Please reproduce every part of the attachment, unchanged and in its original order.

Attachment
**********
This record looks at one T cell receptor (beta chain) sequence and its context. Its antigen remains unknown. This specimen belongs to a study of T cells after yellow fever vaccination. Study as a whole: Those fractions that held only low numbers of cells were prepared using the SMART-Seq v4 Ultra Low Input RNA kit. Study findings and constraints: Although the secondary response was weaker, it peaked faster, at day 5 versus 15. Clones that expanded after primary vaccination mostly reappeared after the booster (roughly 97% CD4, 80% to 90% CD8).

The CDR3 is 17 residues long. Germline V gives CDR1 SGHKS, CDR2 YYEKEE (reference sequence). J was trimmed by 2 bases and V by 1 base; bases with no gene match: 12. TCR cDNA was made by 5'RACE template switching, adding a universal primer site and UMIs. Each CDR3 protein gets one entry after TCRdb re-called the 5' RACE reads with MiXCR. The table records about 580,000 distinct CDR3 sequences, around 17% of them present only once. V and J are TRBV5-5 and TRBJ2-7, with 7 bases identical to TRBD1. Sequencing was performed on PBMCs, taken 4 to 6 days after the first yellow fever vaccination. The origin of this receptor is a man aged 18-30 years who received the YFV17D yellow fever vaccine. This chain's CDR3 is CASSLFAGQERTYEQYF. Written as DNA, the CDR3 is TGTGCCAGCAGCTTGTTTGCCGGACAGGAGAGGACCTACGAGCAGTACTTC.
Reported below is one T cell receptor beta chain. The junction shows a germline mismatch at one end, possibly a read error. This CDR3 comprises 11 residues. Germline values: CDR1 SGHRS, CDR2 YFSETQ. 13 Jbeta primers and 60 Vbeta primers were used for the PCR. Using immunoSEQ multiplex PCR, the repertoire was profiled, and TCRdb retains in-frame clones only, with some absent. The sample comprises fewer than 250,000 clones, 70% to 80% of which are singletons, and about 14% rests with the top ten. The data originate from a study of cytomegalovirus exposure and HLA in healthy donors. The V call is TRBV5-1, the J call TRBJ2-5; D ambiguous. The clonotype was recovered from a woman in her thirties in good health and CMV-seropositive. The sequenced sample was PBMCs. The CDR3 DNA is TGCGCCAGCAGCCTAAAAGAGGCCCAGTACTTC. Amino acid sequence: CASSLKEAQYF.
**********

This record looks at one T cell receptor (beta chain) sequence and its context. Its antigen remains unknown. This specimen belongs to a study of T cells after yellow fever vaccination. Study as a whole: Those fractions that held only low numbers of cells were prepared using the SMART-Seq v4 Ultra Low Input RNA kit. Study findings and constraints: Although the secondary response was weaker, it peaked faster, at day 5 versus 15. Clones that expanded after primary vaccination mostly reappeared after the booster (roughly 97% CD4, 80% to 90% CD8).

The CDR3 is 17 residues long. Germline V gives CDR1 SGHKS, CDR2 YYEKEE (reference sequence). J was trimmed by 2 bases and V by 1 base; bases with no gene match: 12. TCR cDNA was made by 5'RACE template switching, adding a universal primer site and UMIs. Each CDR3 protein gets one entry after TCRdb re-called the 5' RACE reads with MiXCR. The table records about 580,000 distinct CDR3 sequences, around 17% of them present only once. V and J are TRBV5-5 and TRBJ2-7, with 7 bases identical to TRBD1. Sequencing was performed on PBMCs, taken 4 to 6 days after the first yellow fever vaccination. The origin of this receptor is a man aged 18-30 years who received the YFV17D yellow fever vaccine. This chain's CDR3 is CASSLFAGQERTYEQYF. Written as DNA, the CDR3 is TGTGCCAGCAGCTTGTTTGCCGGACAGGAGAGGACCTACGAGCAGTACTTC.
Reported below is one T cell receptor beta chain. The junction shows a germline mismatch at one end, possibly a read error. This CDR3 comprises 11 residues. Germline values: CDR1 SGHRS, CDR2 YFSETQ. 13 Jbeta primers and 60 Vbeta primers were used for the PCR. Using immunoSEQ multiplex PCR, the repertoire was profiled, and TCRdb retains in-frame clones only, with some absent. The sample comprises fewer than 250,000 clones, 70% to 80% of which are singletons, and about 14% rests with the top ten. The data originate from a study of cytomegalovirus exposure and HLA in healthy donors. The V call is TRBV5-1, the J call TRBJ2-5; D ambiguous. The clonotype was recovered from a woman in her thirties in good health and CMV-seropositive. The sequenced sample was PBMCs. The CDR3 DNA is TGCGCCAGCAGCCTAAAAGAGGCCCAGTACTTC. Amino acid sequence: CASSLKEAQYF.